In German Romanticism, however, the sublime loses its innocent character. The work of Immanuel Kant has been of particular critical importance in this respect. In the Critique of Judgment (Kritik der Urteilskraft, 1790), Kant, following Burke, makes an explicit distinction between the beautiful (das Schöne) and the sublime (das Erhabene). Beautiful are those things that give us a pleasant feeling. They fill us with desire because they seem to confirm our hope that we are living in a harmonious and purposeful world. A beautiful sunrise, for instance, gives us the impression that life is not that bad, really. The sublime, on the other hand, is connected with experiences that upset our hopes for harmony. It is evoked by things that surpass our understanding and our imagination due to their unbounded, excessive, or chaotic character (Kant 1968, B74B).
Kant makes a further distinction between the mathematical sublime and the dynamic sublime. The first, the mathematical sublime, is evoked by that which is immeasurable and colossal, and pertains to the idea of infinitude. When we view the immensity of a mountain landscape or look up at the vast night sky, we are overcome by a realization of our insignificance and finitude. Kant associates the second, the dynamic sublime, with the superior forces of nature. The examples he uses include volcanic eruptions, earthquakes and turbulent oceans. Here, too, we experience our insignificance and finitude, but in these cases this understanding is supplemented by the realization that we could be destroyed by the devastating power of these forces of nature. The dynamic sublime evokes both awe and fear; it induces a ‘negative lust’ (Kant 1968, B89.) in which attraction and repulsion melt into one ambiguous experience.
Since the sublime remains primarily an aesthetic category in Kant’s work, he maintains the idea that ‘safe distance’ characterizes the experience of the sublime. When viewing a painting of a turbulent storm at sea, one can contemplate the superior force of nature while remaining comfortably assured that one is safely in a museum and not at sea! Friedrich Schiller, in contrast, takes things one step further and ‘liberates’ the sublime from the safe cocoon of aesthetic experience. The political terror under Jacobin rule following the French Revolution had deeply impressed him and shaped his view of the sublime, as elaborated in a series of essays.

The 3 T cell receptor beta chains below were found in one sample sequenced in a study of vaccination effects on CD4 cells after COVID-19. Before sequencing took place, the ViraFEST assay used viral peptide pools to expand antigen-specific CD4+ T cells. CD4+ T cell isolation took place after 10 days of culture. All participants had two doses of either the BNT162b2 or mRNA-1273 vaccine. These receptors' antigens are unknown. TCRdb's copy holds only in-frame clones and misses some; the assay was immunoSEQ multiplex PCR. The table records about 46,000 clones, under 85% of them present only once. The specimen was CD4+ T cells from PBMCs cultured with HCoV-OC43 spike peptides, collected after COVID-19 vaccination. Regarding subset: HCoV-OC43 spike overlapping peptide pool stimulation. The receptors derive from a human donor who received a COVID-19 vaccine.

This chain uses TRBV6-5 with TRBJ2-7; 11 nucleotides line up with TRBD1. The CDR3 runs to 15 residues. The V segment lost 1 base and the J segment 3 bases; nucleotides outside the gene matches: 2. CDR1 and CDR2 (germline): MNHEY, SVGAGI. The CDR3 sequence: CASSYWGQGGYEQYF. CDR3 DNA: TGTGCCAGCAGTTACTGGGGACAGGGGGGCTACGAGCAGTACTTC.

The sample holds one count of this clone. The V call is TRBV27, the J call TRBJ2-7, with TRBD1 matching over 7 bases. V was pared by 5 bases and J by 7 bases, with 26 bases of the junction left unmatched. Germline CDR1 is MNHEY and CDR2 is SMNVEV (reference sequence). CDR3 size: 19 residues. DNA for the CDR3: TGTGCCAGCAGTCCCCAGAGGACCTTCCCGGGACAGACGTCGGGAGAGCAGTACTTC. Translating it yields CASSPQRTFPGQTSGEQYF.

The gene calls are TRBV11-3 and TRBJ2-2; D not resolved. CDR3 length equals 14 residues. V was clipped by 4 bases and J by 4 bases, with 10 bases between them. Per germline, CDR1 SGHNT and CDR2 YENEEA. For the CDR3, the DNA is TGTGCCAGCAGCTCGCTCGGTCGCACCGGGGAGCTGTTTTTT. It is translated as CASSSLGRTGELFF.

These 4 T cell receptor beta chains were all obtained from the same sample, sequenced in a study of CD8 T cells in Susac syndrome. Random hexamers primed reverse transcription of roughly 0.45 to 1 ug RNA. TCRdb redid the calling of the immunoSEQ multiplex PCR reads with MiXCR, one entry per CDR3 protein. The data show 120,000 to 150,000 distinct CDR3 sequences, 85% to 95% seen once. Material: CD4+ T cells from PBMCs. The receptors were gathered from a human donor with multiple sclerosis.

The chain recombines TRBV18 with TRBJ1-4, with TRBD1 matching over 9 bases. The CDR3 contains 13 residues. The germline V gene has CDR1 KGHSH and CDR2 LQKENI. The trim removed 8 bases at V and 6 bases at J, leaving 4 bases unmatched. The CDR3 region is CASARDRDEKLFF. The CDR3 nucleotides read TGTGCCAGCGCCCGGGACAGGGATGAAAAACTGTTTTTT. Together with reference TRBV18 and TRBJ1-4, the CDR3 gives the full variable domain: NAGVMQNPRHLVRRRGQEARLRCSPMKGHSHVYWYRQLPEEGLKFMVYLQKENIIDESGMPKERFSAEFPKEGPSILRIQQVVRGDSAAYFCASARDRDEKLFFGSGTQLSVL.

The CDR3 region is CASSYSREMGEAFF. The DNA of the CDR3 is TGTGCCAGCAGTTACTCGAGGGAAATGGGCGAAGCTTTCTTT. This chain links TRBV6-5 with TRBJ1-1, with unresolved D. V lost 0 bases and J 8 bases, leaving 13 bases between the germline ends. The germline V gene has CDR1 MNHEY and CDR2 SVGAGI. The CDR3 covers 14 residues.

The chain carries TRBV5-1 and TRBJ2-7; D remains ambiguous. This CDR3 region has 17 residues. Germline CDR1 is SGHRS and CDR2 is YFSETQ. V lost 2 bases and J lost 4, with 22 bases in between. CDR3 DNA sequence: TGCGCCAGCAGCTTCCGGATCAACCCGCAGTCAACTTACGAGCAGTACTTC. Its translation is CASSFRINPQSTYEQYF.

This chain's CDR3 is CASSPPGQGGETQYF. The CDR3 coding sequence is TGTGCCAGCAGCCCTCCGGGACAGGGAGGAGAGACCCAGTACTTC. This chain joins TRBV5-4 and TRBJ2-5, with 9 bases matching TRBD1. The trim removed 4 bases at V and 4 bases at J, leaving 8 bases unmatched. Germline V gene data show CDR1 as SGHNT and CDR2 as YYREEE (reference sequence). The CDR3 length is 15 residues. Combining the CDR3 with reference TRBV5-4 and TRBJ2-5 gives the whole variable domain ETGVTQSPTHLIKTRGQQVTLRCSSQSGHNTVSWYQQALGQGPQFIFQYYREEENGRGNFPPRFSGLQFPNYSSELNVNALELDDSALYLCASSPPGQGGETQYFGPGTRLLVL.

In order to accomplish this liberation, Schiller rephrases Kant’s distinction between the mathematical sublime and the dynamic sublime. In a 1793 text called On the Sublime (Vom Erhabenen), Schiller argues that the mathematical sublime ought to be labeled the theoretical sublime. The immeasurable magnitude of the high mountains and the night sky evoke in us a purely reflexive observation of infinitude. When nature shows itself to be a destructive force, on the other hand, we experience a practical sublime, which affects us directly in our instinct for self-preservation. Still, in Schiller’s view, we need to make yet another distinction. When we view life-threatening forces from a safe distance – for instance, by observing a storm at sea from a safe place on land – we might experience the grandeur of the storm, but not its sublime character. An experience can only be truly sublime when our lives are actually endangered by the superior forces of nature.
And yet, for Schiller, even that is not enough. Human beings have an understandable urge to shield themselves both physically and morally from the superior forces of nature. He who protects his country by building dykes attempts to gain ‘physical certainty’ over the violence of a westerly gale; he who believes his soul will live on in heaven after death protects himself by means of ‘moral certainty.’ He who manages to truly conquer his fear of the sea, or of death, shows his grandness, but loses the experience of the sublime. According to Schiller, truly sublime is he who collapses in a glorious battle against the superior powers of nature or military violence. “One can show oneself to be great in times of good fortune, but merely noble in times of bad fortune” (“Groß kann man sich im Glück, erhaben nur im Unglück zeigen”). (Schiller 1962, 502). Schiller’s work transforms the sublime from an ambiguous aesthetic category into a no less ambiguous category of life.